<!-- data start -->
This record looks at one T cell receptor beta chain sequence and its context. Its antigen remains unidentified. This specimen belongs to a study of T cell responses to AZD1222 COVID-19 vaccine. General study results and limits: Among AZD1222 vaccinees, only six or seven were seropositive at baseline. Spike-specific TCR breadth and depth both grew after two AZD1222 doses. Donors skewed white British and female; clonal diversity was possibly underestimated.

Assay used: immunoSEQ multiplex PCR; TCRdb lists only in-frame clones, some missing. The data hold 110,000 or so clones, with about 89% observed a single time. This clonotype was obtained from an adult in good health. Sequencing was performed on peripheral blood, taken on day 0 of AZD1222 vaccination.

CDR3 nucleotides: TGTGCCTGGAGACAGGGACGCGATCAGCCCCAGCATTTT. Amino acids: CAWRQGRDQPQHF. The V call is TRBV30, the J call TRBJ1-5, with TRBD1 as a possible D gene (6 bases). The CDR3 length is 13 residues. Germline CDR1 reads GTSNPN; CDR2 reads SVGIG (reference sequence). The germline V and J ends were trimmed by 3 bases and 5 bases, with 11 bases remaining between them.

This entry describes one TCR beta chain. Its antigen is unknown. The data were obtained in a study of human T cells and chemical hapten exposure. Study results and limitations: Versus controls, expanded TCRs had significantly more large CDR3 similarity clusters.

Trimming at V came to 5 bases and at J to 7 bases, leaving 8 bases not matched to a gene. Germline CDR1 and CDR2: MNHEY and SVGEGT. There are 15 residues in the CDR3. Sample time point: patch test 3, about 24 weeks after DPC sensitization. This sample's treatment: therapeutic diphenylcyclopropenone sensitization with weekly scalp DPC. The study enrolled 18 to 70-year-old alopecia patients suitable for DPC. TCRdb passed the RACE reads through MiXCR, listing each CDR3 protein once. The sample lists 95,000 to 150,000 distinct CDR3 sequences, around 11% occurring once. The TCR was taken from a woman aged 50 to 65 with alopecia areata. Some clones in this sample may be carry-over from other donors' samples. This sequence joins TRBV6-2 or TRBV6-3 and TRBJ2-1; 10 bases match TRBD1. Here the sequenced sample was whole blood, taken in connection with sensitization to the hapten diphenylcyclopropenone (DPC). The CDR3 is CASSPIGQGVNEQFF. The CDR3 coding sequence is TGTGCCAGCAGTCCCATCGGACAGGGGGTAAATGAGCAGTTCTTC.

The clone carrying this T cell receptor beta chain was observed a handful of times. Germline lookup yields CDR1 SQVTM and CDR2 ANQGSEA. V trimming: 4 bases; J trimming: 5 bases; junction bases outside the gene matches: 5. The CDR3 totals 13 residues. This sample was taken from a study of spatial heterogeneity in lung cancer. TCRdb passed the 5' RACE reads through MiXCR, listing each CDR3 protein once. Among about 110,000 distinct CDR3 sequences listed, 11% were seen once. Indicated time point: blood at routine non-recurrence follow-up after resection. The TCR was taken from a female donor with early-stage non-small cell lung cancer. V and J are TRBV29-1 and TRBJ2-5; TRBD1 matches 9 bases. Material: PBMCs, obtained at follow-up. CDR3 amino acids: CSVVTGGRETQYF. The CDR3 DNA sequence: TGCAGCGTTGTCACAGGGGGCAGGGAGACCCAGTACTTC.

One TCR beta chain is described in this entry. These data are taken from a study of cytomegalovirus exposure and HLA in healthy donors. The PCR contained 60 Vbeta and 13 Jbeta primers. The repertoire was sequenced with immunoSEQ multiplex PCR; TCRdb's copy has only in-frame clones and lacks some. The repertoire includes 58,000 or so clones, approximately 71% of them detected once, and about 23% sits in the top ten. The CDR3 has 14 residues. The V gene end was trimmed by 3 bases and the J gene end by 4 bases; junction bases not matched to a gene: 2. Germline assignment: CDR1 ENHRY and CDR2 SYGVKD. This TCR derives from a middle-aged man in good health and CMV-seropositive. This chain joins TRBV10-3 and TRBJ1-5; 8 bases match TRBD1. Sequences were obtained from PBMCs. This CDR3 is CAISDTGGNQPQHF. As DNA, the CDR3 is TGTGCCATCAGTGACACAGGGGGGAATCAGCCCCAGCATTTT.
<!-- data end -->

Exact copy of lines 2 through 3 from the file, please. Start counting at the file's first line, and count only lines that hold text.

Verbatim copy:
Assay used: immunoSEQ multiplex PCR; TCRdb lists only in-frame clones, some missing. The data hold 110,000 or so clones, with about 89% observed a single time. This clonotype was obtained from an adult in good health. Sequencing was performed on peripheral blood, taken on day 0 of AZD1222 vaccination.

CDR3 nucleotides: TGTGCCTGGAGACAGGGACGCGATCAGCCCCAGCATTTT. Amino acids: CAWRQGRDQPQHF. The V call is TRBV30, the J call TRBJ1-5, with TRBD1 as a possible D gene (6 bases). The CDR3 length is 13 residues. Germline CDR1 reads GTSNPN; CDR2 reads SVGIG (reference sequence). The germline V and J ends were trimmed by 3 bases and 5 bases, with 11 bases remaining between them.